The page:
Confirm your genotype before getting married
For those of us with sickle cell, you know we know it has not been an easy road for us. Today, I want to talk about the issue of relationships. We are at an age where anyone can go into a hospital or clinic and ask for a blood test. So, why would we not do it, and say that with love or by faith, all will be well?
A lot of children have been brought to the world that should not have been born and suffered all through their lives with sickle cell disease, including yours truly. My parents did not do a blood test when they got married and, to be totally honest with you, I resented my mum for that for quite a while.
The reason why I begrudged her so much was because she studied nursing. She told me when I asked her about it that at the time that she was getting married, people did not do blood tests. Fair enough right? But anyone marrying in the 21st century has no excuse. I mean, how can you think of getting married and not do what is called ‘due diligence’. Yes, I was born and I am alive to tell my story but at what cost?
Now that we are in the 21st century, as an individual born ‘out of ignorance’, I would say the risk of giving birth to a child with sickle cell is not worth it or is it? What I mean is that this child might be sick quite a lot when he/she is growing up. The child will lag behind her peers, maybe. The child could die, maybe. There could be many sleepless night for the whole household when this child is sick. I am talking about my personal experience.
So, why would you want to put yourself, your partner, other children, (if you already have children) through this situation? Of course, if you are already married, then you have to deal with the dice that is thrown at you.
However, if you have yet to get married, please do a blood test and if you are diagnosed with sickle cell, then look for someone who is ‘safe’ to marry and don’t take the chance of marrying someone who has any sickle cell trait. Believe me, it is not worth it. As my mum used to remind me, she had to stop working when she gave birth to me because I needed a lot of care, as I was growing up.
My unsolicited advice is, don’t marry without doing a blood test, if you suffer from sickle cell or you have the trait. Ultimately, the choice is yours and I hope you are able to look beyond love and faith in your religion and do what is right for that unborn child of yours.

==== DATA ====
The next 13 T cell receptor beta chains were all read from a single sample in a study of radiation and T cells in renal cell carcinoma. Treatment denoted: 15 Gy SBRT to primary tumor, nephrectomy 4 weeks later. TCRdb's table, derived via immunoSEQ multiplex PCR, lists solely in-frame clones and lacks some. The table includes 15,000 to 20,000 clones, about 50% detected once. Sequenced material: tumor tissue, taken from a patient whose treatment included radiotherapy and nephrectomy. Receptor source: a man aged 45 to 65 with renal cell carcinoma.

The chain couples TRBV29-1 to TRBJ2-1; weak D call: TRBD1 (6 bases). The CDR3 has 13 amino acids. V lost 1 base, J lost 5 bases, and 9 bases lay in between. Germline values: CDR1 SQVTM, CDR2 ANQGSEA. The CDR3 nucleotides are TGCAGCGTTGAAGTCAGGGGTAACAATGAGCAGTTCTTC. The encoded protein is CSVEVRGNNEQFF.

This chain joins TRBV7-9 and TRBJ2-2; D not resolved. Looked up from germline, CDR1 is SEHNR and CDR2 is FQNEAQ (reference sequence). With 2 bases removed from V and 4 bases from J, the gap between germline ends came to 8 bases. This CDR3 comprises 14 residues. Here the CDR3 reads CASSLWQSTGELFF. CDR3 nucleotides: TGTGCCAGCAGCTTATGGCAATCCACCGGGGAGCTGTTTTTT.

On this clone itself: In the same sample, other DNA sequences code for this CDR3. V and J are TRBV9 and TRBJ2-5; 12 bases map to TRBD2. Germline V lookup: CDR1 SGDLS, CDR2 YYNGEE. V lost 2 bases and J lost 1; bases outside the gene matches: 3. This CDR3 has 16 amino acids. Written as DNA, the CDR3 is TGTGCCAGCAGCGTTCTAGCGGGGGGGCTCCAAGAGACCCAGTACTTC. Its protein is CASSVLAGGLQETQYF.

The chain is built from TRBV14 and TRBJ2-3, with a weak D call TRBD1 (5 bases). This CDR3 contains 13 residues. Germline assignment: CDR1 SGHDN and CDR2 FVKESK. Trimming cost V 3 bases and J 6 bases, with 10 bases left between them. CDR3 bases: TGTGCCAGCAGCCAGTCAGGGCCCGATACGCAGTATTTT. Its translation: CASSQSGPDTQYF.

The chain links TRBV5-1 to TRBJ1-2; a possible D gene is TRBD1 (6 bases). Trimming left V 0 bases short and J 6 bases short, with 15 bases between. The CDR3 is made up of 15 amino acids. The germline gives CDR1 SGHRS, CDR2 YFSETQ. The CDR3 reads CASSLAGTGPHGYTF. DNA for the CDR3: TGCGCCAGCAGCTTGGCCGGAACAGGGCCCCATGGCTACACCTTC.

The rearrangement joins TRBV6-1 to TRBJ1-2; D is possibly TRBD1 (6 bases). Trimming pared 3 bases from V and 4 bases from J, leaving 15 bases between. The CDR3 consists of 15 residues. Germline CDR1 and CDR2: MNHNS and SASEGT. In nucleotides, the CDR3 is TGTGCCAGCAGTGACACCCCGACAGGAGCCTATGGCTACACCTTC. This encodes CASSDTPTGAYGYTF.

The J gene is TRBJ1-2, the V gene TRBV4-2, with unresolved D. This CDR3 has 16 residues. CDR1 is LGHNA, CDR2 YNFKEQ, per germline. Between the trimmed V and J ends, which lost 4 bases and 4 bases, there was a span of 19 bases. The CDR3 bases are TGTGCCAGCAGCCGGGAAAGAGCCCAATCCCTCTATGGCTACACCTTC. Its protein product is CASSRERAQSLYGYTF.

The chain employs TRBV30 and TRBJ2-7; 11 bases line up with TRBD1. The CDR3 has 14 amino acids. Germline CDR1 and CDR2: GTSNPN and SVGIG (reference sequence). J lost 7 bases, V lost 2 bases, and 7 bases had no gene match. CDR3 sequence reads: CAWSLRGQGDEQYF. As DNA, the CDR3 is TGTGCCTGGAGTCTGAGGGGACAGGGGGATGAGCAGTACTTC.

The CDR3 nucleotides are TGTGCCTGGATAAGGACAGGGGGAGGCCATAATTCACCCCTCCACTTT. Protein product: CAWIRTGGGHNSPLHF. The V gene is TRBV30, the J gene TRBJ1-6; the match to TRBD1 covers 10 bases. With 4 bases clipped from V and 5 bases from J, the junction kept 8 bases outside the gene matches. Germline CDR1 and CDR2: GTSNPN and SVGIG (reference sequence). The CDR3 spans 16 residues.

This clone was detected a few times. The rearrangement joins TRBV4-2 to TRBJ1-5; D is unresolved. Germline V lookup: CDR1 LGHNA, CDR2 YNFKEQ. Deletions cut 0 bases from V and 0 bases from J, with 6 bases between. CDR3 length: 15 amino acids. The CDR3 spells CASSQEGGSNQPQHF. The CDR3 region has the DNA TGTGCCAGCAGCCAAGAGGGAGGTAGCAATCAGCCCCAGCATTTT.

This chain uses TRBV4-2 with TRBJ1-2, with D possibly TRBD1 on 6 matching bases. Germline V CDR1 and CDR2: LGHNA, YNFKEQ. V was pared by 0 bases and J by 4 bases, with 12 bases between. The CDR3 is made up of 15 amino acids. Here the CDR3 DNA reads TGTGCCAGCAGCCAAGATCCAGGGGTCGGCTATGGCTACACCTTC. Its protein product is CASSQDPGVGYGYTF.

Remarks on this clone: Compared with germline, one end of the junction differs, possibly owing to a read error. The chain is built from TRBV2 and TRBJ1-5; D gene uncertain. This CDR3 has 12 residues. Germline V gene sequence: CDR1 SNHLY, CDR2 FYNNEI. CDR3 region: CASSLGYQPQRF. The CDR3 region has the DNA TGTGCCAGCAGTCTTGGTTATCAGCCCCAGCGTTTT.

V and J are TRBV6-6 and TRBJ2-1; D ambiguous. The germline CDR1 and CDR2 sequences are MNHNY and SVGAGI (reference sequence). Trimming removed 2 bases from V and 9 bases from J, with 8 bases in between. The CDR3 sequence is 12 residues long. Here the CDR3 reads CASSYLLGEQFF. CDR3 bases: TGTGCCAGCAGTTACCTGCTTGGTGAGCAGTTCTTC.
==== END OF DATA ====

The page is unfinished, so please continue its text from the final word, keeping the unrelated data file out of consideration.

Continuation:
Yes, you can, as a parent, look after that child, as they are growing up and under your roof. It might cost you your job like it did my mum or not. But that child will grow and leave home and will have to deal with the consequences of having and living with the disorder on their own and that is when the reality and difficulty of the disease sets in.
When I was at home and sick, it was her responsibility to look after me as my mother. Was it not? But I can imagine that it must have been heartbreaking for her to see her daughter always sick. Thank you mum for looking after me as I truly believe if you had not done such a good job when I was regularly, I would not be alive today.
I don’t mean to blame any parent whose child has died from the disorder; please, it was not your fault. With every sickle cell crisis, the result could be death at any time. So anyone who has lost a loved one through sickle cell, as a parent, don’t blame yourself.
I was discussing this with a friend recently and she told me that I could not imagine what it must have been like for my mother, looking after a sick child. Once again, I salute all mothers and fathers out there who have or had a child with sickle cell.
By the way, I have since forgiven my mother, as by not forgiving her, I am the one who would suffer. So, all is well in the Tola Dehinde and mother relationship.
I would like to conclude this column by mentioning some snacks you can eat on the go: pawpaw (rich in vitamin C), watermelon (helps to keep your body hydrated), papaya (rich in vitamins C & b) and boiled egg. Eat duck or quail eggs if you can get it (rich in Iron), pineapple (has a wealth of vitamins, C & B6) and asala, called African walnuts in English ( helps with stress and rich in antioxidants). As someone with sickle cell, always form the habit of carrying a bottle of water with you in order to not get dehydrated.
Until next time, here is wishing you a healthy life and season’s greetings. Do get in touch with me, if you want to on firstname.lastname@example.org and do check out my blog:www.howtolivewithsicklecell.co.uk